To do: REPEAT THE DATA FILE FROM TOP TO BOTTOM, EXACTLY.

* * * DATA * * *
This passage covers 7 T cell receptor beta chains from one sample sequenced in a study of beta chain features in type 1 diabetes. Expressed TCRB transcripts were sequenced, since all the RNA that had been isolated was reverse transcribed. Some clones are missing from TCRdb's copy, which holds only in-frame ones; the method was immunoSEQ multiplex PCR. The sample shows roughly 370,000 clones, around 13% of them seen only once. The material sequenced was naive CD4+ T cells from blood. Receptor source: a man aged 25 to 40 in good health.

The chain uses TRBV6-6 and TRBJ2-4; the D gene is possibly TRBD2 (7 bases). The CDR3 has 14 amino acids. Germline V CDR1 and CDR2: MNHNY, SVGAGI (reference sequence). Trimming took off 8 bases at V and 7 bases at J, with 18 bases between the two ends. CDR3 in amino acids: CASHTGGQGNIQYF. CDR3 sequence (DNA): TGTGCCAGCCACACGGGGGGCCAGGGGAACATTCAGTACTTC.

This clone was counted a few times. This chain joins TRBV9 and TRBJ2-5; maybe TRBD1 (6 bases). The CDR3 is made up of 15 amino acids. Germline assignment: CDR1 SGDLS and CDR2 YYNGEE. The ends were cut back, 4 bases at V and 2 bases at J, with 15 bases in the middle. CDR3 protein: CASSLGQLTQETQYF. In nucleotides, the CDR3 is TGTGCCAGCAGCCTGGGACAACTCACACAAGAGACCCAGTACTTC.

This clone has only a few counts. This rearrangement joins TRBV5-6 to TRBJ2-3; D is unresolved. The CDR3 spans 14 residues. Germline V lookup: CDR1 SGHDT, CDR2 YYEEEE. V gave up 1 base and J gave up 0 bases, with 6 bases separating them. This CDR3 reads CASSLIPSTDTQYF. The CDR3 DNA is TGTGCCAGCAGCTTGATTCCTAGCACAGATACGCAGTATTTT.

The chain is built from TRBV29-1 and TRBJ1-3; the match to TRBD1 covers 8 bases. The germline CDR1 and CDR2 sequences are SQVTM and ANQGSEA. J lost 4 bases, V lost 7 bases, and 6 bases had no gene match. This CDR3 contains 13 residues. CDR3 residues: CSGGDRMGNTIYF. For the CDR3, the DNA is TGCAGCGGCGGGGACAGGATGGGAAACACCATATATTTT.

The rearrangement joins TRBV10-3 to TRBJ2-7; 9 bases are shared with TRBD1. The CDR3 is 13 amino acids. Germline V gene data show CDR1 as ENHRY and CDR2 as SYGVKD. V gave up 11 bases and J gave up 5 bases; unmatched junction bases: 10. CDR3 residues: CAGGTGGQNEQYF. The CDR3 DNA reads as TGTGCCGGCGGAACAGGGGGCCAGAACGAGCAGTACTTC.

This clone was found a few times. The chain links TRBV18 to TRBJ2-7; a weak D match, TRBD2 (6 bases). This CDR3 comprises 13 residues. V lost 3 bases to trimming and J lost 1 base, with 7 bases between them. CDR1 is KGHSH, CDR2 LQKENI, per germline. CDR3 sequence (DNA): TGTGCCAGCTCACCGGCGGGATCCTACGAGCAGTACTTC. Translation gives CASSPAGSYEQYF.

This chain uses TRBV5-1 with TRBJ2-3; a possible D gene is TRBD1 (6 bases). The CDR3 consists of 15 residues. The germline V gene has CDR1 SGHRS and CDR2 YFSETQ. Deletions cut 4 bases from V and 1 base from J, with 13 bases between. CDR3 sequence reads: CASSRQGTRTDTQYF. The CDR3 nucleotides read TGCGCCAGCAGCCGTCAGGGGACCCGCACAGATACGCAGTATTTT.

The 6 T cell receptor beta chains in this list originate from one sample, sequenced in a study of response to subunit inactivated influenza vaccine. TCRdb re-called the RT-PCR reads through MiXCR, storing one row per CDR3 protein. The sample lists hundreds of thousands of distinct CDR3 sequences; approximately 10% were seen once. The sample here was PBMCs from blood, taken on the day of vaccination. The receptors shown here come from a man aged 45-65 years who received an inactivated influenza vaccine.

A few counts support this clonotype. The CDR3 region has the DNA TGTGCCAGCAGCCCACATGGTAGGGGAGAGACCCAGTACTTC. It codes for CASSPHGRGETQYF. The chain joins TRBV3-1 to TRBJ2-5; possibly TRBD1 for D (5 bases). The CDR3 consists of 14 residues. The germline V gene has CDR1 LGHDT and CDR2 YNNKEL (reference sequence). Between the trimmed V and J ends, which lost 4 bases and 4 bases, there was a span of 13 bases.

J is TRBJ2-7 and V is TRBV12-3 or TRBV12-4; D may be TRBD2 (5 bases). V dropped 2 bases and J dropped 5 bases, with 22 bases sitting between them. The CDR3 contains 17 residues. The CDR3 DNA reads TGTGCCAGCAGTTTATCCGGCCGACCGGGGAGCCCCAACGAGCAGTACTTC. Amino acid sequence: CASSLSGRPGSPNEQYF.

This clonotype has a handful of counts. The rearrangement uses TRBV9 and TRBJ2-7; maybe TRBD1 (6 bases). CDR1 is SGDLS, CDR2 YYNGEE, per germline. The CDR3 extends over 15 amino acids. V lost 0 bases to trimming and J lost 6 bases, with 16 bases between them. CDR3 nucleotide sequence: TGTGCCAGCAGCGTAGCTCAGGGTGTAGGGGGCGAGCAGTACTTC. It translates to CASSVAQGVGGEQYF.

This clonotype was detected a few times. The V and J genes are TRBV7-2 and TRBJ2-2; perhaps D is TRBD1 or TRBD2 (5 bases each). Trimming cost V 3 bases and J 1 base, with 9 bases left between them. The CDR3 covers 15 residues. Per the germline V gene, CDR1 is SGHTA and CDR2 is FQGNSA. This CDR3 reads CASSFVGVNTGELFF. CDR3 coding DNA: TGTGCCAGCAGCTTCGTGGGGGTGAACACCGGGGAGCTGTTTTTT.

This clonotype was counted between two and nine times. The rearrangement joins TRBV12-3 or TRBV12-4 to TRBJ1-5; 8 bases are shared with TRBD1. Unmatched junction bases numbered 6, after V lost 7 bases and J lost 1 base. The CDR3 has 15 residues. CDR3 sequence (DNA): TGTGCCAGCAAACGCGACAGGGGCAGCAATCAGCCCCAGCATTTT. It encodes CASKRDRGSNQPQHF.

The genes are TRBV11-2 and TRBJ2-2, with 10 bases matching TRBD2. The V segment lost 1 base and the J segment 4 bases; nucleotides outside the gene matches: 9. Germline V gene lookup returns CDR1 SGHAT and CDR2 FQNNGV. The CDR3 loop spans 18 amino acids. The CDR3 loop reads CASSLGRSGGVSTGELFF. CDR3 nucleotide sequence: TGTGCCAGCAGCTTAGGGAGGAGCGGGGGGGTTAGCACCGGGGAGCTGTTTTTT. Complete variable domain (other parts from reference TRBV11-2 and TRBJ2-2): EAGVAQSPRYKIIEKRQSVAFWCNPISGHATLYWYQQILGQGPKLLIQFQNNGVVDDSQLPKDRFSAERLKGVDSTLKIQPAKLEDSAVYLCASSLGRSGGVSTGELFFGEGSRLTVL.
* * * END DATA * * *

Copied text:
This passage covers 7 T cell receptor beta chains from one sample sequenced in a study of beta chain features in type 1 diabetes. Expressed TCRB transcripts were sequenced, since all the RNA that had been isolated was reverse transcribed. Some clones are missing from TCRdb's copy, which holds only in-frame ones; the method was immunoSEQ multiplex PCR. The sample shows roughly 370,000 clones, around 13% of them seen only once. The material sequenced was naive CD4+ T cells from blood. Receptor source: a man aged 25 to 40 in good health.

The chain uses TRBV6-6 and TRBJ2-4; the D gene is possibly TRBD2 (7 bases). The CDR3 has 14 amino acids. Germline V CDR1 and CDR2: MNHNY, SVGAGI (reference sequence). Trimming took off 8 bases at V and 7 bases at J, with 18 bases between the two ends. CDR3 in amino acids: CASHTGGQGNIQYF. CDR3 sequence (DNA): TGTGCCAGCCACACGGGGGGCCAGGGGAACATTCAGTACTTC.

This clone was counted a few times. This chain joins TRBV9 and TRBJ2-5; maybe TRBD1 (6 bases). The CDR3 is made up of 15 amino acids. Germline assignment: CDR1 SGDLS and CDR2 YYNGEE. The ends were cut back, 4 bases at V and 2 bases at J, with 15 bases in the middle. CDR3 protein: CASSLGQLTQETQYF. In nucleotides, the CDR3 is TGTGCCAGCAGCCTGGGACAACTCACACAAGAGACCCAGTACTTC.

This clone has only a few counts. This rearrangement joins TRBV5-6 to TRBJ2-3; D is unresolved. The CDR3 spans 14 residues. Germline V lookup: CDR1 SGHDT, CDR2 YYEEEE. V gave up 1 base and J gave up 0 bases, with 6 bases separating them. This CDR3 reads CASSLIPSTDTQYF. The CDR3 DNA is TGTGCCAGCAGCTTGATTCCTAGCACAGATACGCAGTATTTT.

The chain is built from TRBV29-1 and TRBJ1-3; the match to TRBD1 covers 8 bases. The germline CDR1 and CDR2 sequences are SQVTM and ANQGSEA. J lost 4 bases, V lost 7 bases, and 6 bases had no gene match. This CDR3 contains 13 residues. CDR3 residues: CSGGDRMGNTIYF. For the CDR3, the DNA is TGCAGCGGCGGGGACAGGATGGGAAACACCATATATTTT.

The rearrangement joins TRBV10-3 to TRBJ2-7; 9 bases are shared with TRBD1. The CDR3 is 13 amino acids. Germline V gene data show CDR1 as ENHRY and CDR2 as SYGVKD. V gave up 11 bases and J gave up 5 bases; unmatched junction bases: 10. CDR3 residues: CAGGTGGQNEQYF. The CDR3 DNA reads as TGTGCCGGCGGAACAGGGGGCCAGAACGAGCAGTACTTC.

This clone was found a few times. The chain links TRBV18 to TRBJ2-7; a weak D match, TRBD2 (6 bases). This CDR3 comprises 13 residues. V lost 3 bases to trimming and J lost 1 base, with 7 bases between them. CDR1 is KGHSH, CDR2 LQKENI, per germline. CDR3 sequence (DNA): TGTGCCAGCTCACCGGCGGGATCCTACGAGCAGTACTTC. Translation gives CASSPAGSYEQYF.

This chain uses TRBV5-1 with TRBJ2-3; a possible D gene is TRBD1 (6 bases). The CDR3 consists of 15 residues. The germline V gene has CDR1 SGHRS and CDR2 YFSETQ. Deletions cut 4 bases from V and 1 base from J, with 13 bases between. CDR3 sequence reads: CASSRQGTRTDTQYF. The CDR3 nucleotides read TGCGCCAGCAGCCGTCAGGGGACCCGCACAGATACGCAGTATTTT.

The 6 T cell receptor beta chains in this list originate from one sample, sequenced in a study of response to subunit inactivated influenza vaccine. TCRdb re-called the RT-PCR reads through MiXCR, storing one row per CDR3 protein. The sample lists hundreds of thousands of distinct CDR3 sequences; approximately 10% were seen once. The sample here was PBMCs from blood, taken on the day of vaccination. The receptors shown here come from a man aged 45-65 years who received an inactivated influenza vaccine.

A few counts support this clonotype. The CDR3 region has the DNA TGTGCCAGCAGCCCACATGGTAGGGGAGAGACCCAGTACTTC. It codes for CASSPHGRGETQYF. The chain joins TRBV3-1 to TRBJ2-5; possibly TRBD1 for D (5 bases). The CDR3 consists of 14 residues. The germline V gene has CDR1 LGHDT and CDR2 YNNKEL (reference sequence). Between the trimmed V and J ends, which lost 4 bases and 4 bases, there was a span of 13 bases.

J is TRBJ2-7 and V is TRBV12-3 or TRBV12-4; D may be TRBD2 (5 bases). V dropped 2 bases and J dropped 5 bases, with 22 bases sitting between them. The CDR3 contains 17 residues. The CDR3 DNA reads TGTGCCAGCAGTTTATCCGGCCGACCGGGGAGCCCCAACGAGCAGTACTTC. Amino acid sequence: CASSLSGRPGSPNEQYF.

This clonotype has a handful of counts. The rearrangement uses TRBV9 and TRBJ2-7; maybe TRBD1 (6 bases). CDR1 is SGDLS, CDR2 YYNGEE, per germline. The CDR3 extends over 15 amino acids. V lost 0 bases to trimming and J lost 6 bases, with 16 bases between them. CDR3 nucleotide sequence: TGTGCCAGCAGCGTAGCTCAGGGTGTAGGGGGCGAGCAGTACTTC. It translates to CASSVAQGVGGEQYF.

This clonotype was detected a few times. The V and J genes are TRBV7-2 and TRBJ2-2; perhaps D is TRBD1 or TRBD2 (5 bases each). Trimming cost V 3 bases and J 1 base, with 9 bases left between them. The CDR3 covers 15 residues. Per the germline V gene, CDR1 is SGHTA and CDR2 is FQGNSA. This CDR3 reads CASSFVGVNTGELFF. CDR3 coding DNA: TGTGCCAGCAGCTTCGTGGGGGTGAACACCGGGGAGCTGTTTTTT.

This clonotype was counted between two and nine times. The rearrangement joins TRBV12-3 or TRBV12-4 to TRBJ1-5; 8 bases are shared with TRBD1. Unmatched junction bases numbered 6, after V lost 7 bases and J lost 1 base. The CDR3 has 15 residues. CDR3 sequence (DNA): TGTGCCAGCAAACGCGACAGGGGCAGCAATCAGCCCCAGCATTTT. It encodes CASKRDRGSNQPQHF.

The genes are TRBV11-2 and TRBJ2-2, with 10 bases matching TRBD2. The V segment lost 1 base and the J segment 4 bases; nucleotides outside the gene matches: 9. Germline V gene lookup returns CDR1 SGHAT and CDR2 FQNNGV. The CDR3 loop spans 18 amino acids. The CDR3 loop reads CASSLGRSGGVSTGELFF. CDR3 nucleotide sequence: TGTGCCAGCAGCTTAGGGAGGAGCGGGGGGGTTAGCACCGGGGAGCTGTTTTTT. Complete variable domain (other parts from reference TRBV11-2 and TRBJ2-2): EAGVAQSPRYKIIEKRQSVAFWCNPISGHATLYWYQQILGQGPKLLIQFQNNGVVDDSQLPKDRFSAERLKGVDSTLKIQPAKLEDSAVYLCASSLGRSGGVSTGELFFGEGSRLTVL.